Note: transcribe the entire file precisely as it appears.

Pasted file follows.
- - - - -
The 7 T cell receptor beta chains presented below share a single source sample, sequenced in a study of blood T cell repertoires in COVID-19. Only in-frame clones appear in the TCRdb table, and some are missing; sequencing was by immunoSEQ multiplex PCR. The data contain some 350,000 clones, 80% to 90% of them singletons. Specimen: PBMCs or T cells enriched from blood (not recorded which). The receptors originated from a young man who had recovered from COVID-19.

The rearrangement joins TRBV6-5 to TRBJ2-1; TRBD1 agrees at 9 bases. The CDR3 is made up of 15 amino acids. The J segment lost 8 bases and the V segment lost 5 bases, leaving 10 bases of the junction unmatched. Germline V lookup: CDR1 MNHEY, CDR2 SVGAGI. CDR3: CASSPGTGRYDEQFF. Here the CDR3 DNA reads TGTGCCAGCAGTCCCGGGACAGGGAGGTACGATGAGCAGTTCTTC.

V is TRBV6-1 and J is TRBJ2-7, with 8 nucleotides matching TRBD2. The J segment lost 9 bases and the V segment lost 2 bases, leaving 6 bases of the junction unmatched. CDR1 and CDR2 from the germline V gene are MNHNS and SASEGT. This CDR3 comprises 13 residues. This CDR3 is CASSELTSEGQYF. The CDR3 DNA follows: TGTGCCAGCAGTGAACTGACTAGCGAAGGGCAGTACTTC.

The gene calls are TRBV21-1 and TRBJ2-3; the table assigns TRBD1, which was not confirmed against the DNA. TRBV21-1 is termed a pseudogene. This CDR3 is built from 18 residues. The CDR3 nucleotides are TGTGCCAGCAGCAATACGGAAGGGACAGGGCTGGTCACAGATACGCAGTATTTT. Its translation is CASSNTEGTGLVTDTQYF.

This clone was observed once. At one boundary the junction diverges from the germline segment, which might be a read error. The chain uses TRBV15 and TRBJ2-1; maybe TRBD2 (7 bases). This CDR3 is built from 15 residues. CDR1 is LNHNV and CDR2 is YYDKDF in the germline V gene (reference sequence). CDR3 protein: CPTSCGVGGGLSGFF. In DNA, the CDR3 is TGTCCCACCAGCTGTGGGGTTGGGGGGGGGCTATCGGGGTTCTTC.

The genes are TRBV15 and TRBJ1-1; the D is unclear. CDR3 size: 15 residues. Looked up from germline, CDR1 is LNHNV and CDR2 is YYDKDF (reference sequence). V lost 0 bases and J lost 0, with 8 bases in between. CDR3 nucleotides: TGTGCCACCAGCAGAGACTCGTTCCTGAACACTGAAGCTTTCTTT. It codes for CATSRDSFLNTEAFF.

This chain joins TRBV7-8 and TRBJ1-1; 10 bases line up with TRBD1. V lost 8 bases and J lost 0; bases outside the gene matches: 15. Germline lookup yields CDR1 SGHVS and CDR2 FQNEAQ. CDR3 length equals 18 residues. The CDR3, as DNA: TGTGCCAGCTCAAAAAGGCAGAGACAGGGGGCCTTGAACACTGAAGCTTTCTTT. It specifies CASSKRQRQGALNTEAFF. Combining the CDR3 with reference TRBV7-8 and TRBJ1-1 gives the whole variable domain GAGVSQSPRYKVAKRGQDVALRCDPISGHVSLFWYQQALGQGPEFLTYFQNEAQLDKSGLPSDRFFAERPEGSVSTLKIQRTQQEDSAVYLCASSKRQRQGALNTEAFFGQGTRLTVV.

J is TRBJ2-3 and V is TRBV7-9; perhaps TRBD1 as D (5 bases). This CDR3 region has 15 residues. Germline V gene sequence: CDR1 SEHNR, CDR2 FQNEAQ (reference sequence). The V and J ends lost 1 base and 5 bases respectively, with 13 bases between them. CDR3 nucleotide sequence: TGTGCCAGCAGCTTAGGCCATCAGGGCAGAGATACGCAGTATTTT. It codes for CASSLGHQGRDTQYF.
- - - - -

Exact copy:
The 7 T cell receptor beta chains presented below share a single source sample, sequenced in a study of blood T cell repertoires in COVID-19. Only in-frame clones appear in the TCRdb table, and some are missing; sequencing was by immunoSEQ multiplex PCR. The data contain some 350,000 clones, 80% to 90% of them singletons. Specimen: PBMCs or T cells enriched from blood (not recorded which). The receptors originated from a young man who had recovered from COVID-19.

The rearrangement joins TRBV6-5 to TRBJ2-1; TRBD1 agrees at 9 bases. The CDR3 is made up of 15 amino acids. The J segment lost 8 bases and the V segment lost 5 bases, leaving 10 bases of the junction unmatched. Germline V lookup: CDR1 MNHEY, CDR2 SVGAGI. CDR3: CASSPGTGRYDEQFF. Here the CDR3 DNA reads TGTGCCAGCAGTCCCGGGACAGGGAGGTACGATGAGCAGTTCTTC.

V is TRBV6-1 and J is TRBJ2-7, with 8 nucleotides matching TRBD2. The J segment lost 9 bases and the V segment lost 2 bases, leaving 6 bases of the junction unmatched. CDR1 and CDR2 from the germline V gene are MNHNS and SASEGT. This CDR3 comprises 13 residues. This CDR3 is CASSELTSEGQYF. The CDR3 DNA follows: TGTGCCAGCAGTGAACTGACTAGCGAAGGGCAGTACTTC.

The gene calls are TRBV21-1 and TRBJ2-3; the table assigns TRBD1, which was not confirmed against the DNA. TRBV21-1 is termed a pseudogene. This CDR3 is built from 18 residues. The CDR3 nucleotides are TGTGCCAGCAGCAATACGGAAGGGACAGGGCTGGTCACAGATACGCAGTATTTT. Its translation is CASSNTEGTGLVTDTQYF.

This clone was observed once. At one boundary the junction diverges from the germline segment, which might be a read error. The chain uses TRBV15 and TRBJ2-1; maybe TRBD2 (7 bases). This CDR3 is built from 15 residues. CDR1 is LNHNV and CDR2 is YYDKDF in the germline V gene (reference sequence). CDR3 protein: CPTSCGVGGGLSGFF. In DNA, the CDR3 is TGTCCCACCAGCTGTGGGGTTGGGGGGGGGCTATCGGGGTTCTTC.

The genes are TRBV15 and TRBJ1-1; the D is unclear. CDR3 size: 15 residues. Looked up from germline, CDR1 is LNHNV and CDR2 is YYDKDF (reference sequence). V lost 0 bases and J lost 0, with 8 bases in between. CDR3 nucleotides: TGTGCCACCAGCAGAGACTCGTTCCTGAACACTGAAGCTTTCTTT. It codes for CATSRDSFLNTEAFF.

This chain joins TRBV7-8 and TRBJ1-1; 10 bases line up with TRBD1. V lost 8 bases and J lost 0; bases outside the gene matches: 15. Germline lookup yields CDR1 SGHVS and CDR2 FQNEAQ. CDR3 length equals 18 residues. The CDR3, as DNA: TGTGCCAGCTCAAAAAGGCAGAGACAGGGGGCCTTGAACACTGAAGCTTTCTTT. It specifies CASSKRQRQGALNTEAFF. Combining the CDR3 with reference TRBV7-8 and TRBJ1-1 gives the whole variable domain GAGVSQSPRYKVAKRGQDVALRCDPISGHVSLFWYQQALGQGPEFLTYFQNEAQLDKSGLPSDRFFAERPEGSVSTLKIQRTQQEDSAVYLCASSKRQRQGALNTEAFFGQGTRLTVV.

J is TRBJ2-3 and V is TRBV7-9; perhaps TRBD1 as D (5 bases). This CDR3 region has 15 residues. Germline V gene sequence: CDR1 SEHNR, CDR2 FQNEAQ (reference sequence). The V and J ends lost 1 base and 5 bases respectively, with 13 bases between them. CDR3 nucleotide sequence: TGTGCCAGCAGCTTAGGCCATCAGGGCAGAGATACGCAGTATTTT. It codes for CASSLGHQGRDTQYF.